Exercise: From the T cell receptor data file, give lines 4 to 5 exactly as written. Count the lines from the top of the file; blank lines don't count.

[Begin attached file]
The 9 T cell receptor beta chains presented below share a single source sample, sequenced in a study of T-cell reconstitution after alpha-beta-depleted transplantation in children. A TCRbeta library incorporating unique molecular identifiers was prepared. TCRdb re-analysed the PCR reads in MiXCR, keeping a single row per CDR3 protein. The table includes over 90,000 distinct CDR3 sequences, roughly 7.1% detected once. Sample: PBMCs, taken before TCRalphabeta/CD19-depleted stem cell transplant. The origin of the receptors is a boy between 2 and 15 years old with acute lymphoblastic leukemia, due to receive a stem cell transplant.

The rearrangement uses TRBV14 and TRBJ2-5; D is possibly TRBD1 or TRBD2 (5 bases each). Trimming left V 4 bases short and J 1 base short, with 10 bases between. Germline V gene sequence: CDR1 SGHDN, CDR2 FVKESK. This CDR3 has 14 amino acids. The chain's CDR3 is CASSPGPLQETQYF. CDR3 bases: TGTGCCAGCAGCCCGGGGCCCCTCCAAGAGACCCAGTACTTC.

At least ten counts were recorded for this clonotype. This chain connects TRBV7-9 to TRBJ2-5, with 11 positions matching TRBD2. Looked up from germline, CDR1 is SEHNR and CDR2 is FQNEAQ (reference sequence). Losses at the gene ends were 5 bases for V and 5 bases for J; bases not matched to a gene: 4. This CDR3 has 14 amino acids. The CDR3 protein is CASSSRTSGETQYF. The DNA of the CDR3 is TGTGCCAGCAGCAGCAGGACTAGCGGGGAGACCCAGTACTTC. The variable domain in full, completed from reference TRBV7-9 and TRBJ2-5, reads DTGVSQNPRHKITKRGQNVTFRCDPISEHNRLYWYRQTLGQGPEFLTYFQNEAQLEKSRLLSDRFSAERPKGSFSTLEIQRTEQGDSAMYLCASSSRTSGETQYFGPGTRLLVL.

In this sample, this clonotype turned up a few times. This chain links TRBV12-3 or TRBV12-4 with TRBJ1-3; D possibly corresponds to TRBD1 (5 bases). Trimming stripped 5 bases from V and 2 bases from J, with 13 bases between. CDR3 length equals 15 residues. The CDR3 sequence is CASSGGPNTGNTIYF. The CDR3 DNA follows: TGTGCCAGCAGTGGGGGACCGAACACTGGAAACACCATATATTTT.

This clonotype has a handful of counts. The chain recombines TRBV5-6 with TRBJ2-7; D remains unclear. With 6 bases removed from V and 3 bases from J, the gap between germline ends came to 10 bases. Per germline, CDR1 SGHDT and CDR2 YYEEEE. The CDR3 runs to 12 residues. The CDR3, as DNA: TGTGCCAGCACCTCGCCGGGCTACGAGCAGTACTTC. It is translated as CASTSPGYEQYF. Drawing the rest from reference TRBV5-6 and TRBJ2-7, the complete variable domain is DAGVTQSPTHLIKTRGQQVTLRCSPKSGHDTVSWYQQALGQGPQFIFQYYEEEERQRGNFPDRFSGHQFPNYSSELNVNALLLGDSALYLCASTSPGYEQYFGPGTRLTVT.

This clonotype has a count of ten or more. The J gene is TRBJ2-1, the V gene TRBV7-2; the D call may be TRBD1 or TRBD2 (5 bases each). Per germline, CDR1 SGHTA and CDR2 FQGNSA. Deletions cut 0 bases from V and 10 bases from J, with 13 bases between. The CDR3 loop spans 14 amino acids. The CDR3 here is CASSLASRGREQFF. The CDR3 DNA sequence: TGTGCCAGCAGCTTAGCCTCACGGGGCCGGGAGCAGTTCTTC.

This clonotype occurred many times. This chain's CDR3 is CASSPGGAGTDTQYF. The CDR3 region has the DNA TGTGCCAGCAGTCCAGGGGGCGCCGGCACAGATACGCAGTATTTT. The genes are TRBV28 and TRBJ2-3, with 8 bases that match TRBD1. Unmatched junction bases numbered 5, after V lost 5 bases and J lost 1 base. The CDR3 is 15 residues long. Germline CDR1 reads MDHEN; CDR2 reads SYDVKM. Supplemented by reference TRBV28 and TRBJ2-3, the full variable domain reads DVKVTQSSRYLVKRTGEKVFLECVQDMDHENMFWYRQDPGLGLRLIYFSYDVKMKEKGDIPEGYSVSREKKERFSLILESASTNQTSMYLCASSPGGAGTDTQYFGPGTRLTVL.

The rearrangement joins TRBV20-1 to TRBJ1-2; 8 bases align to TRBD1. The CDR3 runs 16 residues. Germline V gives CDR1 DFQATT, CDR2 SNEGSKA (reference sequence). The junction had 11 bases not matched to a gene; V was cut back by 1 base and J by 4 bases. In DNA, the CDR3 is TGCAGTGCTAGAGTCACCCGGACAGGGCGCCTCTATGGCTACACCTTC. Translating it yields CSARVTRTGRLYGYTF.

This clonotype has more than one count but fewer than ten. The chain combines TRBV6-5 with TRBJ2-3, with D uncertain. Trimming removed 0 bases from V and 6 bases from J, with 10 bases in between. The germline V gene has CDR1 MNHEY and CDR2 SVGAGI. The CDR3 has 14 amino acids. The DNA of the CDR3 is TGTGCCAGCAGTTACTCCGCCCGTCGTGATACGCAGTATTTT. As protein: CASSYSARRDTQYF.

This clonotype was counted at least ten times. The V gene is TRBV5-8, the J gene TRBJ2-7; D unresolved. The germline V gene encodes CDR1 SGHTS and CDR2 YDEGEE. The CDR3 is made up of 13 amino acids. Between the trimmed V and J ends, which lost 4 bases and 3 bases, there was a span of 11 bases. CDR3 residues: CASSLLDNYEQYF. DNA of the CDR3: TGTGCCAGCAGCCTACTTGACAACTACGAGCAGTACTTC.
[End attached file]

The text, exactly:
In this sample, this clonotype turned up a few times. This chain links TRBV12-3 or TRBV12-4 with TRBJ1-3; D possibly corresponds to TRBD1 (5 bases). Trimming stripped 5 bases from V and 2 bases from J, with 13 bases between. CDR3 length equals 15 residues. The CDR3 sequence is CASSGGPNTGNTIYF. The CDR3 DNA follows: TGTGCCAGCAGTGGGGGACCGAACACTGGAAACACCATATATTTT.

This clonotype has a handful of counts. The chain recombines TRBV5-6 with TRBJ2-7; D remains unclear. With 6 bases removed from V and 3 bases from J, the gap between germline ends came to 10 bases. Per germline, CDR1 SGHDT and CDR2 YYEEEE. The CDR3 runs to 12 residues. The CDR3, as DNA: TGTGCCAGCACCTCGCCGGGCTACGAGCAGTACTTC. It is translated as CASTSPGYEQYF. Drawing the rest from reference TRBV5-6 and TRBJ2-7, the complete variable domain is DAGVTQSPTHLIKTRGQQVTLRCSPKSGHDTVSWYQQALGQGPQFIFQYYEEEERQRGNFPDRFSGHQFPNYSSELNVNALLLGDSALYLCASTSPGYEQYFGPGTRLTVT.